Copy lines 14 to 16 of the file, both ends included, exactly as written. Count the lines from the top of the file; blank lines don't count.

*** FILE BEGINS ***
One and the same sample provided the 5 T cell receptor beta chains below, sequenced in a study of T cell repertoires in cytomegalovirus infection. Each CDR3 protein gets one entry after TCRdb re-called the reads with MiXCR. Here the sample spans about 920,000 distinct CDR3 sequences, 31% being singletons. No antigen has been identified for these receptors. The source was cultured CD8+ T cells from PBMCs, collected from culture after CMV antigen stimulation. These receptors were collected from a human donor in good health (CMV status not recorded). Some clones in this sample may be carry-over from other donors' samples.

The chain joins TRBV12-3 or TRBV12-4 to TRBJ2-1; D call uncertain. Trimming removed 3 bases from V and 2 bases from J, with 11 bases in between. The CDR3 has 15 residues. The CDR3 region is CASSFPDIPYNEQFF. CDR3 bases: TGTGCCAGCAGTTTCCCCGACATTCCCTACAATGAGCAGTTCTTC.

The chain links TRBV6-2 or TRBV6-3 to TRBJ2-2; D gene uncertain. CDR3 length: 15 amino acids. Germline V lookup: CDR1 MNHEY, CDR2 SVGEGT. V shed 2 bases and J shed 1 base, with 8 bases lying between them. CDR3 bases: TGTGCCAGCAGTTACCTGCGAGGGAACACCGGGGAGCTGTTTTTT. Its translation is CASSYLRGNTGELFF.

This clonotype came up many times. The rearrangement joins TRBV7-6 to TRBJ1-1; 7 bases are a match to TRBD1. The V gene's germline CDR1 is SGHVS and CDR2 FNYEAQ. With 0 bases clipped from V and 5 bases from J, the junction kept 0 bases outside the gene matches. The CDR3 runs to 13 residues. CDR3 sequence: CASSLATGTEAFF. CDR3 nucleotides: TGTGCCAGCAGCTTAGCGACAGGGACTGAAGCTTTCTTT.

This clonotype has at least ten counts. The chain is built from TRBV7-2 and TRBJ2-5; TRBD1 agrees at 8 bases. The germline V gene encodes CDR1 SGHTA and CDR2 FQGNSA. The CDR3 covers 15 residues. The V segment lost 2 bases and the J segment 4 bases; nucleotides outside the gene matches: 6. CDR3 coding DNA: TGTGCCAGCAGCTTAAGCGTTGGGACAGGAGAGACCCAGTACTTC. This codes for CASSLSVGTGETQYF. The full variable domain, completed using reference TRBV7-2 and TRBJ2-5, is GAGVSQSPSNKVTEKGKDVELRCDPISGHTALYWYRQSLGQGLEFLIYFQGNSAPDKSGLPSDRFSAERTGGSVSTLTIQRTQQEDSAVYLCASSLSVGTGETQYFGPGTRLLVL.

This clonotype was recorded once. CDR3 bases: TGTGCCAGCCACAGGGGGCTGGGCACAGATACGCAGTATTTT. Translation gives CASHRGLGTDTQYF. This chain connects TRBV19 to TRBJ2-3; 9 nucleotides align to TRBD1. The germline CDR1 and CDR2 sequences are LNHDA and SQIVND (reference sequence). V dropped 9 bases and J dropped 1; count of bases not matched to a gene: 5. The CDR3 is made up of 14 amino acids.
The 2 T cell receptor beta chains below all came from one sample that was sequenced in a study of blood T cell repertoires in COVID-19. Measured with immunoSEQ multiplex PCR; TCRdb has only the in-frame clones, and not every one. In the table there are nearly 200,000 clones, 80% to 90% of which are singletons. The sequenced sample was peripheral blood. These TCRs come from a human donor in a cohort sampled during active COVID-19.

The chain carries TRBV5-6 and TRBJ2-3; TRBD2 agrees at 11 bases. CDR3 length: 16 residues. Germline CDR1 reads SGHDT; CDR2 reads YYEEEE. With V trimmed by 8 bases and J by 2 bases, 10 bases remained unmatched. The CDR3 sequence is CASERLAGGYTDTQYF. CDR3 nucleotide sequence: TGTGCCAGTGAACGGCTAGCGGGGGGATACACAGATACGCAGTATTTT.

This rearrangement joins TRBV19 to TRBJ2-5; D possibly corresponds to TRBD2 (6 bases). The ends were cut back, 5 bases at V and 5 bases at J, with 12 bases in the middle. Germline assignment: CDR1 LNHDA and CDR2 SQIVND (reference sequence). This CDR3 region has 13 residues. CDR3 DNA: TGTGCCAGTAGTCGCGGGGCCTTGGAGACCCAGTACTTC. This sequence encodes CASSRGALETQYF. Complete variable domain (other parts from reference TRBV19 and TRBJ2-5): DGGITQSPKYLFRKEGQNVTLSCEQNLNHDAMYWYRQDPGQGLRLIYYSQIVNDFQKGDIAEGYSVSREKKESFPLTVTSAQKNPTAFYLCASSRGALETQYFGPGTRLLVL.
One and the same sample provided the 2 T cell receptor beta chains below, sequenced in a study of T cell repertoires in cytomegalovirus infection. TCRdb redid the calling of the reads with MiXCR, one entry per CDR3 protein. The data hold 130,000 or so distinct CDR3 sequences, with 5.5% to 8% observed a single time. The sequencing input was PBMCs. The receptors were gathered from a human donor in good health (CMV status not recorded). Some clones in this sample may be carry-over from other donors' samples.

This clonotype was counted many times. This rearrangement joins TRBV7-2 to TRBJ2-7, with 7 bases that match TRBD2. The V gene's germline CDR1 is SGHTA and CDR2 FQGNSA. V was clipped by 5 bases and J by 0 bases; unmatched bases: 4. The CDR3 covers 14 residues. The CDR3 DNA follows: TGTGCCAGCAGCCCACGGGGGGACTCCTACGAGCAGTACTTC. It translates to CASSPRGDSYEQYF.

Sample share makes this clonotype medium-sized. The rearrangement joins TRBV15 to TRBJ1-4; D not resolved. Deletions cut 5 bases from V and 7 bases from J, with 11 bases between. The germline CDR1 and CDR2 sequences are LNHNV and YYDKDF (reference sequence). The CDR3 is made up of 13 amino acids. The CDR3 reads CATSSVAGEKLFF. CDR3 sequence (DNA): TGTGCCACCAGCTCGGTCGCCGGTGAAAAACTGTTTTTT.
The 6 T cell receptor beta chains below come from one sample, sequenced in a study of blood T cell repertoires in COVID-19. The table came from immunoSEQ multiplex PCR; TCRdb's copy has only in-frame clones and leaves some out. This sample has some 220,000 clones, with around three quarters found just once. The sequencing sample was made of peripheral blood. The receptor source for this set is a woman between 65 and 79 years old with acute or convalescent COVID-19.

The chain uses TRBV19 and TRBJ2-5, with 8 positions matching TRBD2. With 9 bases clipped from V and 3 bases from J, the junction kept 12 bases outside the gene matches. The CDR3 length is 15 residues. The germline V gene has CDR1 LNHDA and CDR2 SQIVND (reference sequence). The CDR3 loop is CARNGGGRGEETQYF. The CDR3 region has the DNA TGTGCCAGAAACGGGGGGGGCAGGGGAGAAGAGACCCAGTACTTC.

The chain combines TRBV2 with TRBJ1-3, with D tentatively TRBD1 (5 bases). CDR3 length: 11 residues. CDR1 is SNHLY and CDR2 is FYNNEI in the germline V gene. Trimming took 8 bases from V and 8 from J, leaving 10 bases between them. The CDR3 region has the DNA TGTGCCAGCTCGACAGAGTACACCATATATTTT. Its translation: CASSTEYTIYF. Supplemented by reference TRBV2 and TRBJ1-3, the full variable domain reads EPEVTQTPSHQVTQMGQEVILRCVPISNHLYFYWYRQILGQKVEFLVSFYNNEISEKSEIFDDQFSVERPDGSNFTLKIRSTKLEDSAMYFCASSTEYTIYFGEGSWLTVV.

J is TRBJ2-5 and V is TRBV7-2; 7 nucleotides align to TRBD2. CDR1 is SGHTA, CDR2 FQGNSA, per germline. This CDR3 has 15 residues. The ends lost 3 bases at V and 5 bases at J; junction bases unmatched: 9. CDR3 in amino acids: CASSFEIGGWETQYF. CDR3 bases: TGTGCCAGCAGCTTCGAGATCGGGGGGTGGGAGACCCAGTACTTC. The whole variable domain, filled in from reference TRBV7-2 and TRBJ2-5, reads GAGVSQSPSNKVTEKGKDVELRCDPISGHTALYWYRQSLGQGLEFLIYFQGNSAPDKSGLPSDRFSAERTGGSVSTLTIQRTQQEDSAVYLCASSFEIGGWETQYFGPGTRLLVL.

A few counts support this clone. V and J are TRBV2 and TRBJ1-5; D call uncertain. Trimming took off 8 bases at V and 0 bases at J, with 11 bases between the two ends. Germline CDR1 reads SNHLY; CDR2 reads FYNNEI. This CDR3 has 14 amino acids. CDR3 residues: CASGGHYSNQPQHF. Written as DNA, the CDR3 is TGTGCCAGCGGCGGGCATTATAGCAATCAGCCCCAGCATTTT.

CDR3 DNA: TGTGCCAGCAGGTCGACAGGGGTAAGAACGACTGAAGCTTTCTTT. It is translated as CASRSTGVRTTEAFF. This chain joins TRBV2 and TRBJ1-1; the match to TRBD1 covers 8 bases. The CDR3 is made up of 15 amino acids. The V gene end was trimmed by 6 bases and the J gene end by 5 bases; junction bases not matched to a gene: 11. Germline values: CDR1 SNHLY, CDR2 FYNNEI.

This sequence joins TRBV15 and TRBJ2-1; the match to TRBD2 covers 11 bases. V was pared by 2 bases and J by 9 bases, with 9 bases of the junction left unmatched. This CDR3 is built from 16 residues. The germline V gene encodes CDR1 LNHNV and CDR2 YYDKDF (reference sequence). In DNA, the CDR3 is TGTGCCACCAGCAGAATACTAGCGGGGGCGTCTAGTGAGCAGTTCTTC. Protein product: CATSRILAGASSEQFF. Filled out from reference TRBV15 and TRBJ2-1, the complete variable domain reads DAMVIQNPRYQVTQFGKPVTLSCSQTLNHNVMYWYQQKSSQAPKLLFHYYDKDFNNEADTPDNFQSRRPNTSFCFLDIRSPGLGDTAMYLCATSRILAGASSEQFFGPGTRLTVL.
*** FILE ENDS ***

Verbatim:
The chain uses TRBV19 and TRBJ2-5, with 8 positions matching TRBD2. With 9 bases clipped from V and 3 bases from J, the junction kept 12 bases outside the gene matches. The CDR3 length is 15 residues. The germline V gene has CDR1 LNHDA and CDR2 SQIVND (reference sequence). The CDR3 loop is CARNGGGRGEETQYF. The CDR3 region has the DNA TGTGCCAGAAACGGGGGGGGCAGGGGAGAAGAGACCCAGTACTTC.

The chain combines TRBV2 with TRBJ1-3, with D tentatively TRBD1 (5 bases). CDR3 length: 11 residues. CDR1 is SNHLY and CDR2 is FYNNEI in the germline V gene. Trimming took 8 bases from V and 8 from J, leaving 10 bases between them. The CDR3 region has the DNA TGTGCCAGCTCGACAGAGTACACCATATATTTT. Its translation: CASSTEYTIYF. Supplemented by reference TRBV2 and TRBJ1-3, the full variable domain reads EPEVTQTPSHQVTQMGQEVILRCVPISNHLYFYWYRQILGQKVEFLVSFYNNEISEKSEIFDDQFSVERPDGSNFTLKIRSTKLEDSAMYFCASSTEYTIYFGEGSWLTVV.

J is TRBJ2-5 and V is TRBV7-2; 7 nucleotides align to TRBD2. CDR1 is SGHTA, CDR2 FQGNSA, per germline. This CDR3 has 15 residues. The ends lost 3 bases at V and 5 bases at J; junction bases unmatched: 9. CDR3 in amino acids: CASSFEIGGWETQYF. CDR3 bases: TGTGCCAGCAGCTTCGAGATCGGGGGGTGGGAGACCCAGTACTTC. The whole variable domain, filled in from reference TRBV7-2 and TRBJ2-5, reads GAGVSQSPSNKVTEKGKDVELRCDPISGHTALYWYRQSLGQGLEFLIYFQGNSAPDKSGLPSDRFSAERTGGSVSTLTIQRTQQEDSAVYLCASSFEIGGWETQYFGPGTRLLVL.